Dropping Google Calendar – Webdav to the rescue

There has been a lot of uproar recently about Google’s new (some say lack of) privacy policy.  I’m not really going into the details of that here because frankly, it doesn’t have much to do with my personal decision to move away from their services.  For the last few years I’ve been nervous about how large and monopolistic Google has become and I’ve had the idea in the back of my mind that I might not want to stick with them for much longer; the new privacy policy announcement was really just the little shove I needed to get started with the process.

At the shop (aside from email, of course) the biggest potential problem for us is calendaring.  We’ve been very happy with how nicely Google’s calendars work in our ability to share them with each other and view them on various devices like Android phones.  I knew that to replace that I would need equivalent functionality or we’d really be moving backwards in our scheduling workflow.

I tried a couple of products with limited success:

  • DaviCal – I couldn’t really even connect properly to this in the first place even after reading several howto’s
  • CalendarServer (also known as Darwin Calendar Server) – it would initially, but seemed to flake out a lot (suddenly not serving pages in the web based interface, etc.)

Then I realized that pretty much any client that supports third party calendars can handle CalDav/WebDav.  This seemed to be my golden ticket, as WebDav is pretty easy to set up and is widely used—meaning that show-stopping bugs aren’t likely to live long.

At this point it is actually not a simple thing to use WebDav or anything else besides the Google Calendar on Android phones, so there may be a future post on that. Since this is the case no matter which method we choose it’s not really a deciding factor here.

What is WebDav?  The simplest explanation is that it’s a protocol that allows read/write access to files over a network as an extension to the HTTP.  As far as I can tell by reading online (though I haven’t seen much on the topic without reading RFC’s), the only difference between CalDav and normal WebDav is that it minimizes the amount of data that must be transferred during a calendar sync.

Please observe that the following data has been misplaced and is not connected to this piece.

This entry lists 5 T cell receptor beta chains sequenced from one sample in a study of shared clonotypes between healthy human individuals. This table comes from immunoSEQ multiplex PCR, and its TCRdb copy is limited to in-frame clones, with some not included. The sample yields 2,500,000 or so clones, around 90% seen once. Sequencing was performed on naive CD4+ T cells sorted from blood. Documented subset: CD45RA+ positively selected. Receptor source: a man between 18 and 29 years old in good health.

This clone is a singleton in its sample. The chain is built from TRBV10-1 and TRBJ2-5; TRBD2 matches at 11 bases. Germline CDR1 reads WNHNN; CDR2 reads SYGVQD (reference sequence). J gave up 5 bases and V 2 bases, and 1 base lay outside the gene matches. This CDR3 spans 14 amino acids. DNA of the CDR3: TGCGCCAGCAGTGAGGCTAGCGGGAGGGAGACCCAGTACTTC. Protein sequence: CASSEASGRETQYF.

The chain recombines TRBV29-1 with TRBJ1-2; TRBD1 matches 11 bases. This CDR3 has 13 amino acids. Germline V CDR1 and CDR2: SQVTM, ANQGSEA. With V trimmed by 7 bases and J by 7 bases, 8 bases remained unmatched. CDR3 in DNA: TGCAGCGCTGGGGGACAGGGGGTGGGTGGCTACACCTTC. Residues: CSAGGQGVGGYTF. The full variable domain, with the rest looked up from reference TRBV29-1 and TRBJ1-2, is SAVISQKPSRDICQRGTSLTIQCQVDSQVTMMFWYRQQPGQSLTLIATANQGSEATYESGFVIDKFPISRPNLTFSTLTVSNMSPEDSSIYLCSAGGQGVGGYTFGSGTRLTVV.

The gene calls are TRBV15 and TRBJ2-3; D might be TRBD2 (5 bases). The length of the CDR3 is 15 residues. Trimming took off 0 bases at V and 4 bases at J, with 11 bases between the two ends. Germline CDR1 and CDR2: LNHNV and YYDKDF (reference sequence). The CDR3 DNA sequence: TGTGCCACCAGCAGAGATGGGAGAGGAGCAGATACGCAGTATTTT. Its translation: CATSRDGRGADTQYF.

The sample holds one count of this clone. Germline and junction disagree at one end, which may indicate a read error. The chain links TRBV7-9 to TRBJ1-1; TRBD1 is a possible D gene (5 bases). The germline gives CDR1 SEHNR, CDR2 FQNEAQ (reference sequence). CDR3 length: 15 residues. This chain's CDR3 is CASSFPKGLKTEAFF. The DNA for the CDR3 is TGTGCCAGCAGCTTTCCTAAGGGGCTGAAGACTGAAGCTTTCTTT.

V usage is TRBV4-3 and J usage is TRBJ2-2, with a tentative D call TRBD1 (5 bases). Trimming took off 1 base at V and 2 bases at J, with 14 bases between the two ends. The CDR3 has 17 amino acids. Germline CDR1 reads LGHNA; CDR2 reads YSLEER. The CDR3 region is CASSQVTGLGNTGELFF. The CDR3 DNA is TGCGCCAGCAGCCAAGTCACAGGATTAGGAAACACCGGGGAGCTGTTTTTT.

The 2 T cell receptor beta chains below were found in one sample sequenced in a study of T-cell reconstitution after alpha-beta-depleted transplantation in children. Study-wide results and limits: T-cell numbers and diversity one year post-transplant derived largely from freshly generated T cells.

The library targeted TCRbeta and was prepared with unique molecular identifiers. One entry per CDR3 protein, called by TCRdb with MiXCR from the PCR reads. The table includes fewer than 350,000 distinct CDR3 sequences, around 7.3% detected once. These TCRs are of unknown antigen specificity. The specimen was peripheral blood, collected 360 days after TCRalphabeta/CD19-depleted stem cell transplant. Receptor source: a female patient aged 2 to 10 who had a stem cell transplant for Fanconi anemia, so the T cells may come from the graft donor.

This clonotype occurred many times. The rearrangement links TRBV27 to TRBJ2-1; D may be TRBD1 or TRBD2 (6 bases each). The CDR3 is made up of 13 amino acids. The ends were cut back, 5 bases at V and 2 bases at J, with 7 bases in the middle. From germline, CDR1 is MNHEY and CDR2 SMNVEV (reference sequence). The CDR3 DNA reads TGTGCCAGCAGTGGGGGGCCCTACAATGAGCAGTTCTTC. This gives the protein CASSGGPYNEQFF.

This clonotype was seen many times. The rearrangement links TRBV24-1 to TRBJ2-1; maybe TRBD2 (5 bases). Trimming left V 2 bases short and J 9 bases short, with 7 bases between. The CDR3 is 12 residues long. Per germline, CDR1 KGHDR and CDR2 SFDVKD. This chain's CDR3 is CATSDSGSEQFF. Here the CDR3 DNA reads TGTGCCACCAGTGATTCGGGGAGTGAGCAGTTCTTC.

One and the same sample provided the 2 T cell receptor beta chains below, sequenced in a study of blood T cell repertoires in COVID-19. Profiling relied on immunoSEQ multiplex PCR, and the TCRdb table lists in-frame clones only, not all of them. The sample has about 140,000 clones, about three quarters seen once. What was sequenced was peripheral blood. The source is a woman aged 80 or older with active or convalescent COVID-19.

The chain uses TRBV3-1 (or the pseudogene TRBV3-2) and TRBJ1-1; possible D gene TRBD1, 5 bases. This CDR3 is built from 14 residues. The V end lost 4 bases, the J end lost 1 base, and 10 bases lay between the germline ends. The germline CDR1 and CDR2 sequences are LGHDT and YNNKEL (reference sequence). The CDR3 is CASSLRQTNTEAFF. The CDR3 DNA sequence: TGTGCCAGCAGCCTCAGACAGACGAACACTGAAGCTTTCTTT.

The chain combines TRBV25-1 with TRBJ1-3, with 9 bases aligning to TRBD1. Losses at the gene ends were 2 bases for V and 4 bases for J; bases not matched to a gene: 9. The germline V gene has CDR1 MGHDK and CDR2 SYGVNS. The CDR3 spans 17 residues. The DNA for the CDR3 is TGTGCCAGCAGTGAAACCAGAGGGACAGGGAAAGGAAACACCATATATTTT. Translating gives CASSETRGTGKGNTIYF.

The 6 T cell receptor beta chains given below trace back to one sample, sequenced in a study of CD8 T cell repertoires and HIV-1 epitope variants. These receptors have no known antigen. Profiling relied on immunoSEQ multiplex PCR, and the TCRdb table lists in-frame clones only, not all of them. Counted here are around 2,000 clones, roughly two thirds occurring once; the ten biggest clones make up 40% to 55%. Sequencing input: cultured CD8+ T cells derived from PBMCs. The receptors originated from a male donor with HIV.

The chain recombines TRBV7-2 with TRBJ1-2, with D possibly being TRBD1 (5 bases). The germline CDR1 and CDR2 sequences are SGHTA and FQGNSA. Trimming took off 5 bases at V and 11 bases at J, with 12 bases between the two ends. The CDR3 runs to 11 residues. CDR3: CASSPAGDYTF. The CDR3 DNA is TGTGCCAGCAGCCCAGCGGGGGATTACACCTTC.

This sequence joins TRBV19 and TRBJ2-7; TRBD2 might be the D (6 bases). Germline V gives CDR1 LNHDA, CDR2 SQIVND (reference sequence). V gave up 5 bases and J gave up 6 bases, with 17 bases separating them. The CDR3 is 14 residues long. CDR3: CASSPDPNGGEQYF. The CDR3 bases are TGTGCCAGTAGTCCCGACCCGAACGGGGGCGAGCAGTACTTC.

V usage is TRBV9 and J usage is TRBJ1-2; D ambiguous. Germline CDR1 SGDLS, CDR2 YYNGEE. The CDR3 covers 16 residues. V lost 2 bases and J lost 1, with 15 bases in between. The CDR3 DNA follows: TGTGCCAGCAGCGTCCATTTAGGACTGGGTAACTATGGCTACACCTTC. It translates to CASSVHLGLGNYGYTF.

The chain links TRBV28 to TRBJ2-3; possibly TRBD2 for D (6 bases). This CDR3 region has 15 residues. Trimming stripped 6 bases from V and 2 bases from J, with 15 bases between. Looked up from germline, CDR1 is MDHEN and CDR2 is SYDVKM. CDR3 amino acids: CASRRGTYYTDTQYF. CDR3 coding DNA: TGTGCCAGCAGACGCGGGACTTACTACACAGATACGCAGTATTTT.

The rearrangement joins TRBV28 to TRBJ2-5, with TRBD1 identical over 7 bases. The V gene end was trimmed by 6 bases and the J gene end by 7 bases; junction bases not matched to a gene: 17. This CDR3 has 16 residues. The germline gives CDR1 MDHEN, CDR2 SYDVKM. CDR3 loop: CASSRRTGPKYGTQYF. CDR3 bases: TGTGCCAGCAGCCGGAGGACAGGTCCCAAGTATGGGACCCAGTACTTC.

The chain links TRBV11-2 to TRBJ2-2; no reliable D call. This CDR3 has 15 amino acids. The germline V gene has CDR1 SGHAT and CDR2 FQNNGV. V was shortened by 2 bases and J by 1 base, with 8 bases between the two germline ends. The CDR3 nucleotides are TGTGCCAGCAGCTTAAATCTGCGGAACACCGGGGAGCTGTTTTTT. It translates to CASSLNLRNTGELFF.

The Apache webserver has a widely supported module called mod_dav that adds WebDav support and that’s what I chose to use.  There is a mod_caldav module but it doesn’t look like it’s kept up very well.  As of this writing it hasn’t been modified since March of 2010, nearly two years ago.

On our CentOS server, things were pretty simple once I got through it.  I found a few hotwo’s, none of them complete.  Here’s what I did:

  1. Our virtual hosts are set up by adding VHOST_hostname.conf files to /etc/httpd/conf.d/ so I added VHOST_webdav.conf like so (the mod_dav module was already enabled for us, but you can enable it in /etc/httpd/conf/httpd.conf if not):
    <IfModule mod_dav.c>
        DavLockDB webvar/DavLock
        Alias /webdav "/var/www/webdav"
        <Directory /var/www/webdav>
            Dav On
            Options +Indexes
            IndexOptions FancyIndexing
            AddDefaultCharset UTF-8
            AuthType Basic
            AuthName "Alltech WebDAV Server"
            AuthUserFile /etc/httpd/webdav.users.pwd
            Require valid-user
            Order allow,deny
            Allow from all
        </Directory>
     </IfModule>
  2. Now you notice that line that says “DavLockDB webvar/DavLock”?  That means that mod_dav will create it’s lock file in {ServerRoot}/webvar with the basename DavLock for the files.  In our case {ServerRoot} is /etc/httpd, so we need to create that directory and give apache write permission for it:
    mkdir /etc/httpd/webvar
    chown apache:apache /etc/httpd/webvar
  3. We’ll also need to create the folder that our Directory container referenced (which is where our files will live):
    mkdir /var/www/webdav
    chown apache:apache /var/www/webdav
  4. Of course we’ll need to create a standard htpasswd file for the users and passwords.  According to our config, we want to create it thusly:
    htpasswd -c /etc/httpd/webdav.users.pwd myusername
    It will prompt you for a password for the user “myusername”.  To add more users, just leave off the “-c” parameter and substitute the new user name.
  5. Now restart apache:
    service httpd restart
  6. You can test it by using the “cadaver” command-line webdav client:
    cadaver http://servername/webdav
    If you don’t get errors and you can do a directory listing with ‘ls’, you win.
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